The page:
Mobile Commerce Insider Featured Article

January 09, 2015

Mobile App Use Increased 76 Percent in 2014

A report recently released by Flurry found that mobile app usage for 2014 increased 76 percent compared to the previous year. Several categories like lifestyle and shopping; utilities and productivity, and messaging/social had triple-digit growth over the same period of time.

Flurry is a San Francisco-based analytics company that tracks mobile use trends and was acquired by Yahoo in August 2014. For the purposes of the report, it limited the definition of usage to include only those sessions where the user did something meaningful with the app. Bounces were not included in the results. The data includes over two trillion sessions that meet that definition.

Lifestyle and shopping was the category with the highest growth with a total of 174 percent more usage compared to 2013. Android use within this category increased 220 percent over the same time. Sales data from Amazon seems to corroborate Flurry’s findings. In 2014, the online retailer giant set record sales with over two billion items sold globally. This growth came after the company introduced its seller app and after more than one-fourth of Login and Pay with Amazon payments were made with mobile devices.

App usage for utilities and productivity increased 121 percent while messaging/social increased 103 percent. Of the nine categories Flurry defined, games had the lowest rate of increase at 30 percent. When all nine categories are combined, the aggregate increase comes to 76 percent.

Anyone with a basic understanding of math knows how quickly numbers can grow with only a few repetitions of doubling. The three categories that had over 100 percent growth, by definition have more than doubled. These sectors of the market were previously unchartered territory from a mobile app standpoint.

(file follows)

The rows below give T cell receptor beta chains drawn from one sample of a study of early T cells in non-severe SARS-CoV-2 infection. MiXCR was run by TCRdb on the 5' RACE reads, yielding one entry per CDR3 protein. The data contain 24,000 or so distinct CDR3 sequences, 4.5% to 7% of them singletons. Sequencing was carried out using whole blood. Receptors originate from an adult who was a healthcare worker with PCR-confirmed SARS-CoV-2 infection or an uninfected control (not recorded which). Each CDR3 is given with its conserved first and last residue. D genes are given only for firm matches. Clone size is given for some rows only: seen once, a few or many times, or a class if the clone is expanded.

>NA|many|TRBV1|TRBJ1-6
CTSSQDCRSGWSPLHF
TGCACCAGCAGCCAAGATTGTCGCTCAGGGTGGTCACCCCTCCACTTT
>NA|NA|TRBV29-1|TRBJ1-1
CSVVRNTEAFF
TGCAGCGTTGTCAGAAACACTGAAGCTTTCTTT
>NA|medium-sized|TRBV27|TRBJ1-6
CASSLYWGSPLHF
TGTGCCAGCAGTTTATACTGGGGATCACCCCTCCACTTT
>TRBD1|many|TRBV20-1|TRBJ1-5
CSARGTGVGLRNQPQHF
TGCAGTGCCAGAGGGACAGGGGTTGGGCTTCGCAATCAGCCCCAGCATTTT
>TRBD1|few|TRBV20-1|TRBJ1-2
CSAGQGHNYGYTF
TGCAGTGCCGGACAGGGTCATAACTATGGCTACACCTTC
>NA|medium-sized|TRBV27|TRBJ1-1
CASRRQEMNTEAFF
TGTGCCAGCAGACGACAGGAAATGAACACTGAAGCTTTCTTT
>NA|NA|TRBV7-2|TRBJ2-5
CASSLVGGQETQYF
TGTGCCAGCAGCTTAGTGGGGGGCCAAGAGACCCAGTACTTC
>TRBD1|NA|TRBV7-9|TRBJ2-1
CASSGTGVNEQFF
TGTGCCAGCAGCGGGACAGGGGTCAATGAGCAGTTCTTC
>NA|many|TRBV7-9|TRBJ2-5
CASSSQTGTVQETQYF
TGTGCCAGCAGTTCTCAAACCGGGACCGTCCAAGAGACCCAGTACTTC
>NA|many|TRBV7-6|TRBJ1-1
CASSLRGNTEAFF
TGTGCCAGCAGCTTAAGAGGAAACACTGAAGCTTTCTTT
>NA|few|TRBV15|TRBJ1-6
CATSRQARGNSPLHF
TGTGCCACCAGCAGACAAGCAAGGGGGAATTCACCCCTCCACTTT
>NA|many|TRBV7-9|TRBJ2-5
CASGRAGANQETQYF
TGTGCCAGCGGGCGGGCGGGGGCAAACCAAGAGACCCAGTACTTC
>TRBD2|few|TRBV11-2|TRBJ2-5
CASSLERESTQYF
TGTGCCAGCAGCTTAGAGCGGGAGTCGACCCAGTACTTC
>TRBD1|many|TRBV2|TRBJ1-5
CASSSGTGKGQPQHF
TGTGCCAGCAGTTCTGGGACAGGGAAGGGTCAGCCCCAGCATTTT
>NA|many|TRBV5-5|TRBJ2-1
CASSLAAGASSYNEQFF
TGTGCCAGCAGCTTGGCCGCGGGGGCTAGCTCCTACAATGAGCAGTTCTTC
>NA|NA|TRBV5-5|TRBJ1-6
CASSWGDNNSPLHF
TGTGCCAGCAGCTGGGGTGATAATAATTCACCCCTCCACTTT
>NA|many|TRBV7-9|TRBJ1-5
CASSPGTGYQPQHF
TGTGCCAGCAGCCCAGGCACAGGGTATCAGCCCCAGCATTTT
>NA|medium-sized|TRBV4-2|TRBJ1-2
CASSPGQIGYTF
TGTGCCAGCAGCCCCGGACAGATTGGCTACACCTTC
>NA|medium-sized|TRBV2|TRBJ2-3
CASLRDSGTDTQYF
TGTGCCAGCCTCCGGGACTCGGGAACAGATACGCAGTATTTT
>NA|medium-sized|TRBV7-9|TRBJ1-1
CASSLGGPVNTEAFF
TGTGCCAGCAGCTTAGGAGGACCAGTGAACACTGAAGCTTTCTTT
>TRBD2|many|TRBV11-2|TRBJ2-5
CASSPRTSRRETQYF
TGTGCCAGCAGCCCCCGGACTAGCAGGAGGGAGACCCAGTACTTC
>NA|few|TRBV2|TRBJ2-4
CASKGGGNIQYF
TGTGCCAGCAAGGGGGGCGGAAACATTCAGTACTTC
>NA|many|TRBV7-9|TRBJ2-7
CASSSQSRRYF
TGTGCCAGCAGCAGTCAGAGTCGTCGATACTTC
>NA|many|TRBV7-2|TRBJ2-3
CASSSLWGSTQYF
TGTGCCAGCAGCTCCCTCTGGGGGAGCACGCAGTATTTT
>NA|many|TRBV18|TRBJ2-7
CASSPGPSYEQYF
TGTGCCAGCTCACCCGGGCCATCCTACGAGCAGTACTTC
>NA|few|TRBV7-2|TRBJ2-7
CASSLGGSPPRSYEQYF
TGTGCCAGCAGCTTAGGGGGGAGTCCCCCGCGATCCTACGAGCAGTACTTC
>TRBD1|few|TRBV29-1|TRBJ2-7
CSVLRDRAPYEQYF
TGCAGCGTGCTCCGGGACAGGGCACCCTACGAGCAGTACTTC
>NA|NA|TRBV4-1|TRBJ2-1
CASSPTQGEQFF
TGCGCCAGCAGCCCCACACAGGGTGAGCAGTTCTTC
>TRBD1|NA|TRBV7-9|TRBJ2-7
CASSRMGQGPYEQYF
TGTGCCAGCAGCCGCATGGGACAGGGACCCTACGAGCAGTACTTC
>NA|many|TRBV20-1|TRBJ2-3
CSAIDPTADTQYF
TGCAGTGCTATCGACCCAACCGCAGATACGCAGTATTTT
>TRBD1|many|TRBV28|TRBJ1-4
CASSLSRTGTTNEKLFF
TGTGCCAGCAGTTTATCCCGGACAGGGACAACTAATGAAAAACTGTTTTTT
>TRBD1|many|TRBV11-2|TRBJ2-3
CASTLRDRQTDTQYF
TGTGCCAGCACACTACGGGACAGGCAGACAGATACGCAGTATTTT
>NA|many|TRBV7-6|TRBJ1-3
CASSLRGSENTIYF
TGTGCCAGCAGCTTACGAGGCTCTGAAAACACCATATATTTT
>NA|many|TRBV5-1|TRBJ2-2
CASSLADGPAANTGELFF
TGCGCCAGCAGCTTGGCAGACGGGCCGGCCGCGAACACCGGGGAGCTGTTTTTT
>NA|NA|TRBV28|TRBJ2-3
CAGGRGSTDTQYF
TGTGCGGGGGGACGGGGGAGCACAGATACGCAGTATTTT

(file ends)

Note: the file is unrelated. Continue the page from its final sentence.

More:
The rate of growth in these areas will not be able to continue to double for too long, because there only a finite number of users use a finite number of apps. Data showing what percentage of mobile users used these apps compared to the total number of users would give a basic idea of how long such rapid growth is sustainable.

As for the lower categories of growth, these sectors would seem to be more established territory. The growth rate is not as dramatic, but with the worst sector still growing at 30 percent it’s very respectable.

Mobile app usage is going to continue to grow, but it won’t grow at 76 percent annually forever. The market is in its infancy, but will eventually level off in terms of growth. It won’t be enough for a company to provide an app that drives sales, because eventually all companies will more or less have those apps. Well-designed apps that provide a better user experience will be a key differentiator in the future. 




Edited by Maurice Nagle



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